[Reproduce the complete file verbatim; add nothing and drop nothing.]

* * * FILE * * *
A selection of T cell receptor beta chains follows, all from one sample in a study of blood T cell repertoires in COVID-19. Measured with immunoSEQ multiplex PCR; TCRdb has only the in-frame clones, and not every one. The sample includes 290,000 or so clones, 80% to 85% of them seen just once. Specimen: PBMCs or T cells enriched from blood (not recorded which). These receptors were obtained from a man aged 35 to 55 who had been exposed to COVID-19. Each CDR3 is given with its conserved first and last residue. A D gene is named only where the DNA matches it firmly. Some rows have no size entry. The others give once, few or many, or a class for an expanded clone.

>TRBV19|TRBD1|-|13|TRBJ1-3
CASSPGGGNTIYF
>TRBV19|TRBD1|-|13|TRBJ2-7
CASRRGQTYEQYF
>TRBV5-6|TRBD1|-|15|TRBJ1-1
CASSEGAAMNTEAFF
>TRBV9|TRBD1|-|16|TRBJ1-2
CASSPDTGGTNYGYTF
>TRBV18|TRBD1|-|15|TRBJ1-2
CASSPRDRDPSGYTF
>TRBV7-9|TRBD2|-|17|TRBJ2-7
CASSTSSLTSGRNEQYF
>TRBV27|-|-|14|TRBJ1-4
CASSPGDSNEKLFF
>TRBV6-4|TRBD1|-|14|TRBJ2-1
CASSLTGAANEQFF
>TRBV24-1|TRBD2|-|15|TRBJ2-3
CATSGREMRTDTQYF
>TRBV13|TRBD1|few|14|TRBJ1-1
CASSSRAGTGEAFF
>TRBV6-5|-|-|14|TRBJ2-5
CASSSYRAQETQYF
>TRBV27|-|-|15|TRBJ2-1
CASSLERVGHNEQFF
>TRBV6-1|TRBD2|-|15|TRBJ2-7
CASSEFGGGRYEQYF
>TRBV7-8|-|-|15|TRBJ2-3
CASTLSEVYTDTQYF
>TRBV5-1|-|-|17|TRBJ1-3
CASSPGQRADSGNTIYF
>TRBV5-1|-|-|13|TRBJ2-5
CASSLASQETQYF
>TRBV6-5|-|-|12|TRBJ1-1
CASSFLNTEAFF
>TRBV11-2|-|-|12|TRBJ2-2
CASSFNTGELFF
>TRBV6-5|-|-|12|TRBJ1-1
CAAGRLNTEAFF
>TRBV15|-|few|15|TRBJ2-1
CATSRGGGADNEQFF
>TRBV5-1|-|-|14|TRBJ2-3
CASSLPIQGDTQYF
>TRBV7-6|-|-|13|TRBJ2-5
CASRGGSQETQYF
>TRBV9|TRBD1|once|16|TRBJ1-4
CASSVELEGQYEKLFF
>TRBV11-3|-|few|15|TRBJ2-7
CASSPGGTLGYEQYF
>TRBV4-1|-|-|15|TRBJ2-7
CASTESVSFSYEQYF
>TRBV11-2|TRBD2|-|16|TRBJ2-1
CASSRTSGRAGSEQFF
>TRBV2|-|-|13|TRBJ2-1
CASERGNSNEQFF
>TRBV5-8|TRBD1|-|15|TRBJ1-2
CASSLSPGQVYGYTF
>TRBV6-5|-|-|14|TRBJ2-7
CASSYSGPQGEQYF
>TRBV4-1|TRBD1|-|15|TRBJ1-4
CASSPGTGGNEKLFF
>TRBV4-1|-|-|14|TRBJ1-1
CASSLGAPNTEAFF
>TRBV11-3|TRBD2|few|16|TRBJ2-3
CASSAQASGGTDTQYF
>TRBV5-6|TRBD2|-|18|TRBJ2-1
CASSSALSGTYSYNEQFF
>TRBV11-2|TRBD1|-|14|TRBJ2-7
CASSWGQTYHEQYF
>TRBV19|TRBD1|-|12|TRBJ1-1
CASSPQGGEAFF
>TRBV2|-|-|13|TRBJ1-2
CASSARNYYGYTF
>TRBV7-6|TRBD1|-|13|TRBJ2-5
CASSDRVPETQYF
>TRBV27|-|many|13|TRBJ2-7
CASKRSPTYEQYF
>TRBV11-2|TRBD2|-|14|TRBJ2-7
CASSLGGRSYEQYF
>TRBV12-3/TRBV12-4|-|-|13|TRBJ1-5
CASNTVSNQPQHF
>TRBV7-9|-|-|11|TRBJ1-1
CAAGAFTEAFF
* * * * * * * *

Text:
A selection of T cell receptor beta chains follows, all from one sample in a study of blood T cell repertoires in COVID-19. Measured with immunoSEQ multiplex PCR; TCRdb has only the in-frame clones, and not every one. The sample includes 290,000 or so clones, 80% to 85% of them seen just once. Specimen: PBMCs or T cells enriched from blood (not recorded which). These receptors were obtained from a man aged 35 to 55 who had been exposed to COVID-19. Each CDR3 is given with its conserved first and last residue. A D gene is named only where the DNA matches it firmly. Some rows have no size entry. The others give once, few or many, or a class for an expanded clone.

>TRBV19|TRBD1|-|13|TRBJ1-3
CASSPGGGNTIYF
>TRBV19|TRBD1|-|13|TRBJ2-7
CASRRGQTYEQYF
>TRBV5-6|TRBD1|-|15|TRBJ1-1
CASSEGAAMNTEAFF
>TRBV9|TRBD1|-|16|TRBJ1-2
CASSPDTGGTNYGYTF
>TRBV18|TRBD1|-|15|TRBJ1-2
CASSPRDRDPSGYTF
>TRBV7-9|TRBD2|-|17|TRBJ2-7
CASSTSSLTSGRNEQYF
>TRBV27|-|-|14|TRBJ1-4
CASSPGDSNEKLFF
>TRBV6-4|TRBD1|-|14|TRBJ2-1
CASSLTGAANEQFF
>TRBV24-1|TRBD2|-|15|TRBJ2-3
CATSGREMRTDTQYF
>TRBV13|TRBD1|few|14|TRBJ1-1
CASSSRAGTGEAFF
>TRBV6-5|-|-|14|TRBJ2-5
CASSSYRAQETQYF
>TRBV27|-|-|15|TRBJ2-1
CASSLERVGHNEQFF
>TRBV6-1|TRBD2|-|15|TRBJ2-7
CASSEFGGGRYEQYF
>TRBV7-8|-|-|15|TRBJ2-3
CASTLSEVYTDTQYF
>TRBV5-1|-|-|17|TRBJ1-3
CASSPGQRADSGNTIYF
>TRBV5-1|-|-|13|TRBJ2-5
CASSLASQETQYF
>TRBV6-5|-|-|12|TRBJ1-1
CASSFLNTEAFF
>TRBV11-2|-|-|12|TRBJ2-2
CASSFNTGELFF
>TRBV6-5|-|-|12|TRBJ1-1
CAAGRLNTEAFF
>TRBV15|-|few|15|TRBJ2-1
CATSRGGGADNEQFF
>TRBV5-1|-|-|14|TRBJ2-3
CASSLPIQGDTQYF
>TRBV7-6|-|-|13|TRBJ2-5
CASRGGSQETQYF
>TRBV9|TRBD1|once|16|TRBJ1-4
CASSVELEGQYEKLFF
>TRBV11-3|-|few|15|TRBJ2-7
CASSPGGTLGYEQYF
>TRBV4-1|-|-|15|TRBJ2-7
CASTESVSFSYEQYF
>TRBV11-2|TRBD2|-|16|TRBJ2-1
CASSRTSGRAGSEQFF
>TRBV2|-|-|13|TRBJ2-1
CASERGNSNEQFF
>TRBV5-8|TRBD1|-|15|TRBJ1-2
CASSLSPGQVYGYTF
>TRBV6-5|-|-|14|TRBJ2-7
CASSYSGPQGEQYF
>TRBV4-1|TRBD1|-|15|TRBJ1-4
CASSPGTGGNEKLFF
>TRBV4-1|-|-|14|TRBJ1-1
CASSLGAPNTEAFF
>TRBV11-3|TRBD2|few|16|TRBJ2-3
CASSAQASGGTDTQYF
>TRBV5-6|TRBD2|-|18|TRBJ2-1
CASSSALSGTYSYNEQFF
>TRBV11-2|TRBD1|-|14|TRBJ2-7
CASSWGQTYHEQYF
>TRBV19|TRBD1|-|12|TRBJ1-1
CASSPQGGEAFF
>TRBV2|-|-|13|TRBJ1-2
CASSARNYYGYTF
>TRBV7-6|TRBD1|-|13|TRBJ2-5
CASSDRVPETQYF
>TRBV27|-|many|13|TRBJ2-7
CASKRSPTYEQYF
>TRBV11-2|TRBD2|-|14|TRBJ2-7
CASSLGGRSYEQYF
>TRBV12-3/TRBV12-4|-|-|13|TRBJ1-5
CASNTVSNQPQHF
>TRBV7-9|-|-|11|TRBJ1-1
CAAGAFTEAFF